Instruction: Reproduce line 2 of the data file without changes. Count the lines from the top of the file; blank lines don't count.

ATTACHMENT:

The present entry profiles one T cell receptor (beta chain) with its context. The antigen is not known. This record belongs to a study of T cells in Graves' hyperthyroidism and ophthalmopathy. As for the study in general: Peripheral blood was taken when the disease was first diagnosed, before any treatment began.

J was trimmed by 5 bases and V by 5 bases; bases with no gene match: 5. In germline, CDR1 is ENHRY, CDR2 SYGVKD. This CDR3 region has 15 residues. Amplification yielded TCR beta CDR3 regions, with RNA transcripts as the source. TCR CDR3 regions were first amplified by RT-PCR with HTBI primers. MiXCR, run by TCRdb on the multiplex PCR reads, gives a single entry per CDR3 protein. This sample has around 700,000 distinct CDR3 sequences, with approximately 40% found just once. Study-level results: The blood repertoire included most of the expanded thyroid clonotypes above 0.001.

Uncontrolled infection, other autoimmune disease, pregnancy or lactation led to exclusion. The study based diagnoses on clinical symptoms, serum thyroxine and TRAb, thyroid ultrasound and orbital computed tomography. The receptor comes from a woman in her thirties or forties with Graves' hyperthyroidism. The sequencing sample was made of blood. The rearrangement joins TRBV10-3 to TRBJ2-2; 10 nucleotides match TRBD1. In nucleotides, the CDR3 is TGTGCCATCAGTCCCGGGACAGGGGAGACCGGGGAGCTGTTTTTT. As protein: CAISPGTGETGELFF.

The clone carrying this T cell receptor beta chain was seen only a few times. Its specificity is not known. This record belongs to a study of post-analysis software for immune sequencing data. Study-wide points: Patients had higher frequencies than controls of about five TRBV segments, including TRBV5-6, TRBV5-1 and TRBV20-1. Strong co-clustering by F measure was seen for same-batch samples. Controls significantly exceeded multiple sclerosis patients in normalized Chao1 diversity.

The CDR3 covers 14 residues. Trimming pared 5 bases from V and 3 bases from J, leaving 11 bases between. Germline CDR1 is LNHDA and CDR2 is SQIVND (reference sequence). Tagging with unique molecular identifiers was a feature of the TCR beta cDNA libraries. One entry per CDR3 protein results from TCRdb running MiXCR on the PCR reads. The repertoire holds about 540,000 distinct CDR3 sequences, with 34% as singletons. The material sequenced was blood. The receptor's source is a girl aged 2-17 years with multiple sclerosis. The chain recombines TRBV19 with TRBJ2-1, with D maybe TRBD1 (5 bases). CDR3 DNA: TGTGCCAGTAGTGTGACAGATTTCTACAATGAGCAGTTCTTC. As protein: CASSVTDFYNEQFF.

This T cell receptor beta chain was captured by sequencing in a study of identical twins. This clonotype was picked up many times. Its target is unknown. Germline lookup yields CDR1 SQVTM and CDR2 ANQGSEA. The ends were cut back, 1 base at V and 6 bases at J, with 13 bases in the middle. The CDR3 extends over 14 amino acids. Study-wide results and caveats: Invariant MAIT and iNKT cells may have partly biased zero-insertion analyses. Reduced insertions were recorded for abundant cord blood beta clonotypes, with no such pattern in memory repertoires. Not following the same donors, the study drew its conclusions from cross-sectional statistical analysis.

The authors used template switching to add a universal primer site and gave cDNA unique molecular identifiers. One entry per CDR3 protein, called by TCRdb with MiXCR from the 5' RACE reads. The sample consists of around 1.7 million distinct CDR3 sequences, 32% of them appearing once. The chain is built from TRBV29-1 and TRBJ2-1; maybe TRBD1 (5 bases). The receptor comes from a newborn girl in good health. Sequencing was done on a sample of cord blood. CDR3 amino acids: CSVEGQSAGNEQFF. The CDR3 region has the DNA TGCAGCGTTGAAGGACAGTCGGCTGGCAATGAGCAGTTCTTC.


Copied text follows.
J was trimmed by 5 bases and V by 5 bases; bases with no gene match: 5. In germline, CDR1 is ENHRY, CDR2 SYGVKD. This CDR3 region has 15 residues. Amplification yielded TCR beta CDR3 regions, with RNA transcripts as the source. TCR CDR3 regions were first amplified by RT-PCR with HTBI primers. MiXCR, run by TCRdb on the multiplex PCR reads, gives a single entry per CDR3 protein. This sample has around 700,000 distinct CDR3 sequences, with approximately 40% found just once. Study-level results: The blood repertoire included most of the expanded thyroid clonotypes above 0.001.